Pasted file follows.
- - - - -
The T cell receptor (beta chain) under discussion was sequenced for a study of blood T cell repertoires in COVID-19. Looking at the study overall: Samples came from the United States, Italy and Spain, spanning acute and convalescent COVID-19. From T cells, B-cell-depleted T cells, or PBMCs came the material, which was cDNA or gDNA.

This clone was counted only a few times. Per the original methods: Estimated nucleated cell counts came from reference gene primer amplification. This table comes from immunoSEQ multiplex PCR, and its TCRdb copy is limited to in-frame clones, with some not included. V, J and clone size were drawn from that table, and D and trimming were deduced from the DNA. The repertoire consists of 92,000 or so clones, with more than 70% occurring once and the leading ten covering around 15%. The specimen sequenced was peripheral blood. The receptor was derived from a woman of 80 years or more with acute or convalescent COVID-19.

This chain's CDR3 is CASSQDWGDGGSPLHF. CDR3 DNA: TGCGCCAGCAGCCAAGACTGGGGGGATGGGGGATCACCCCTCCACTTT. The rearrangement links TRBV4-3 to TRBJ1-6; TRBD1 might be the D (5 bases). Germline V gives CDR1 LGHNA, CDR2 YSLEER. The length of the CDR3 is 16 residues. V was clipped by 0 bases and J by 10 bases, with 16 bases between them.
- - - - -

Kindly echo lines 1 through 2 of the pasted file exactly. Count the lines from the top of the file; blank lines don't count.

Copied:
The T cell receptor (beta chain) under discussion was sequenced for a study of blood T cell repertoires in COVID-19. Looking at the study overall: Samples came from the United States, Italy and Spain, spanning acute and convalescent COVID-19. From T cells, B-cell-depleted T cells, or PBMCs came the material, which was cDNA or gDNA.

This clone was counted only a few times. Per the original methods: Estimated nucleated cell counts came from reference gene primer amplification. This table comes from immunoSEQ multiplex PCR, and its TCRdb copy is limited to in-frame clones, with some not included. V, J and clone size were drawn from that table, and D and trimming were deduced from the DNA. The repertoire consists of 92,000 or so clones, with more than 70% occurring once and the leading ten covering around 15%. The specimen sequenced was peripheral blood. The receptor was derived from a woman of 80 years or more with acute or convalescent COVID-19.